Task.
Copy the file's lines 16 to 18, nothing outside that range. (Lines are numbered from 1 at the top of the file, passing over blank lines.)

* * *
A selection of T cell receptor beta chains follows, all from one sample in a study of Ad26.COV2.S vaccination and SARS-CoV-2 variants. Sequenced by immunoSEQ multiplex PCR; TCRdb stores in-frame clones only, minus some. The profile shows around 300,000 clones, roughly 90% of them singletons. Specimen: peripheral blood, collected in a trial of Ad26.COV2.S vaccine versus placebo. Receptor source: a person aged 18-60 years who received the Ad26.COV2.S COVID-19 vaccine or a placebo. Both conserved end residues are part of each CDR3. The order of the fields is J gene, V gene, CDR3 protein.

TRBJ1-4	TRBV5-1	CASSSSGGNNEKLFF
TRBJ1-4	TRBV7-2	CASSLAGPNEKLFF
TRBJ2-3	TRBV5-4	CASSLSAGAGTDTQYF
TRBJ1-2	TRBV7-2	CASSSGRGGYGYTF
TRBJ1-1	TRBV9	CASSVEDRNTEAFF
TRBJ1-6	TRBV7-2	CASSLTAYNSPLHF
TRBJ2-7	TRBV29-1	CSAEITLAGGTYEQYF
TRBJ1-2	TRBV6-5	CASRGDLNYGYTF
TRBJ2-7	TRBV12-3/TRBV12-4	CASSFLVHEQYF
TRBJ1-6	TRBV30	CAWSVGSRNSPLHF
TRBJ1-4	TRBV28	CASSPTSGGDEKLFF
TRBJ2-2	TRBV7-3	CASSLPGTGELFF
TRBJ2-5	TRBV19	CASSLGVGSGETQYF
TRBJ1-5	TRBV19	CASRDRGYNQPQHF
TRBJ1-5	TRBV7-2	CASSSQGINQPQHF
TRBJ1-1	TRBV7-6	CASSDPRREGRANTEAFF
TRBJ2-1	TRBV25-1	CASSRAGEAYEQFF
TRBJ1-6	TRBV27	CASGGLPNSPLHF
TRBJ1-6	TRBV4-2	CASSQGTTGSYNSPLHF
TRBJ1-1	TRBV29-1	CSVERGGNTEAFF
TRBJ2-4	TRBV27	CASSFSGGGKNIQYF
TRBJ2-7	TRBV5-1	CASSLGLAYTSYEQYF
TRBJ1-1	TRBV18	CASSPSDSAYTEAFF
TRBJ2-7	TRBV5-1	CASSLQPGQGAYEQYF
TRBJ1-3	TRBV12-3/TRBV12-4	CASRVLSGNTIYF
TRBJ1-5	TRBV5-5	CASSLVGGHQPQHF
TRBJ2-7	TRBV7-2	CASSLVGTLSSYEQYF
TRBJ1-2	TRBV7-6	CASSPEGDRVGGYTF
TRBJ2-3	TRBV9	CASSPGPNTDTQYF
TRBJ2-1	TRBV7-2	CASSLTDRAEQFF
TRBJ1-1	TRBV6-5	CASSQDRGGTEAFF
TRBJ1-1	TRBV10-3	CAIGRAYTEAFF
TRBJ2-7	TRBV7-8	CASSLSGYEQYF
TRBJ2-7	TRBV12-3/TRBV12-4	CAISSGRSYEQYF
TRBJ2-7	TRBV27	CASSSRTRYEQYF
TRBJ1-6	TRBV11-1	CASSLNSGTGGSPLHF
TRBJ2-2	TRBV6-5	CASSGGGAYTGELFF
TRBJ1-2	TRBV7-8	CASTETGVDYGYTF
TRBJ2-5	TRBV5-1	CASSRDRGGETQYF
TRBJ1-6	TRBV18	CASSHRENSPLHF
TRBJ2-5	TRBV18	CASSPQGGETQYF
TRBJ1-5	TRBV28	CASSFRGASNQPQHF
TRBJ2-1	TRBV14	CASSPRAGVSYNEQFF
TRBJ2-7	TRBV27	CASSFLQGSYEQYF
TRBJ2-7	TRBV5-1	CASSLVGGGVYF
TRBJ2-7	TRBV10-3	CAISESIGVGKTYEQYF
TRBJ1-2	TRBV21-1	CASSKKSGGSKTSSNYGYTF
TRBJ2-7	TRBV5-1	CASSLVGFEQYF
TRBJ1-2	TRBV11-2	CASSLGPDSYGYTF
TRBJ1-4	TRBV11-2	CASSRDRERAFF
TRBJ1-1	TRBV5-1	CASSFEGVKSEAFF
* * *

TRBJ1-5	TRBV7-2	CASSSQGINQPQHF
TRBJ1-1	TRBV7-6	CASSDPRREGRANTEAFF
TRBJ2-1	TRBV25-1	CASSRAGEAYEQFF